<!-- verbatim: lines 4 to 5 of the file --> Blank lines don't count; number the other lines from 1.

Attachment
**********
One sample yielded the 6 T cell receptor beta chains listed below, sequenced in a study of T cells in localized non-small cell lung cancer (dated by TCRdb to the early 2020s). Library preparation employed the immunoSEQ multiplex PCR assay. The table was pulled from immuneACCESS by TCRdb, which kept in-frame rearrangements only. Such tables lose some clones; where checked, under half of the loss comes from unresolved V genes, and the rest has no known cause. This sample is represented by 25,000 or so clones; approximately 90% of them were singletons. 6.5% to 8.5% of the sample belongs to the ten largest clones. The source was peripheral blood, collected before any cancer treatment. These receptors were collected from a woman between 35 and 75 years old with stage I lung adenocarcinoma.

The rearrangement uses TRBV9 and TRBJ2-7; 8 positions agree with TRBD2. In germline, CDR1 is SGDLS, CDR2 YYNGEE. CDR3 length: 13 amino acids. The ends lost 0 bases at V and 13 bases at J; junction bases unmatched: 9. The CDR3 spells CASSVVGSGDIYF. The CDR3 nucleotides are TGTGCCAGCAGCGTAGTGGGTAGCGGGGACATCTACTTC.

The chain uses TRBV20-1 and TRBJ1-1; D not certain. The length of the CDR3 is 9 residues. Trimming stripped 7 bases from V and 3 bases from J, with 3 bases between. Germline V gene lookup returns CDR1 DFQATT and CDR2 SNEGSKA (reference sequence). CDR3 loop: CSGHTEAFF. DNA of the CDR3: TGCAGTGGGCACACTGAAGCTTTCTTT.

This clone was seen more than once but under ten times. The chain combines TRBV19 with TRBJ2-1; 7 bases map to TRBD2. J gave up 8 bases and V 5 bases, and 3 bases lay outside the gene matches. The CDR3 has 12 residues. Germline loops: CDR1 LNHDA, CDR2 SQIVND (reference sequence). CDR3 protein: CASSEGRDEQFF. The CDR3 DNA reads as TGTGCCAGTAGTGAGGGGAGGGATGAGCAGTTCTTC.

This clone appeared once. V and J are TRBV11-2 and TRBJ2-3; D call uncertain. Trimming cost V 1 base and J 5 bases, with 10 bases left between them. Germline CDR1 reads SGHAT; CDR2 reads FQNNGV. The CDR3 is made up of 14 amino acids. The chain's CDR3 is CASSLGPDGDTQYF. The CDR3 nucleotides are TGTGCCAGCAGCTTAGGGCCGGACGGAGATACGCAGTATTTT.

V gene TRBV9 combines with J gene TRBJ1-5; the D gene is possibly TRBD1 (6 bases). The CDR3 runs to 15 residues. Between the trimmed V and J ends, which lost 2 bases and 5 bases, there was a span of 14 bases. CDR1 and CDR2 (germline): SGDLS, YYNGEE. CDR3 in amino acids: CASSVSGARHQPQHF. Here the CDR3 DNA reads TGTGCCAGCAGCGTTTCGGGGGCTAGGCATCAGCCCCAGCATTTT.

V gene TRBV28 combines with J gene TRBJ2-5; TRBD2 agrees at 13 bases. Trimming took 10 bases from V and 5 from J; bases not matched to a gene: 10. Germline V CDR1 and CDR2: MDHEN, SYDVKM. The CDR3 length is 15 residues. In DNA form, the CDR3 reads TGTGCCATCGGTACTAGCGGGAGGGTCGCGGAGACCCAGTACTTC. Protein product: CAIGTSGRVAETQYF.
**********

This clone was seen more than once but under ten times. The chain combines TRBV19 with TRBJ2-1; 7 bases map to TRBD2. J gave up 8 bases and V 5 bases, and 3 bases lay outside the gene matches. The CDR3 has 12 residues. Germline loops: CDR1 LNHDA, CDR2 SQIVND (reference sequence). CDR3 protein: CASSEGRDEQFF. The CDR3 DNA reads as TGTGCCAGTAGTGAGGGGAGGGATGAGCAGTTCTTC.

This clone appeared once. V and J are TRBV11-2 and TRBJ2-3; D call uncertain. Trimming cost V 1 base and J 5 bases, with 10 bases left between them. Germline CDR1 reads SGHAT; CDR2 reads FQNNGV. The CDR3 is made up of 14 amino acids. The chain's CDR3 is CASSLGPDGDTQYF. The CDR3 nucleotides are TGTGCCAGCAGCTTAGGGCCGGACGGAGATACGCAGTATTTT.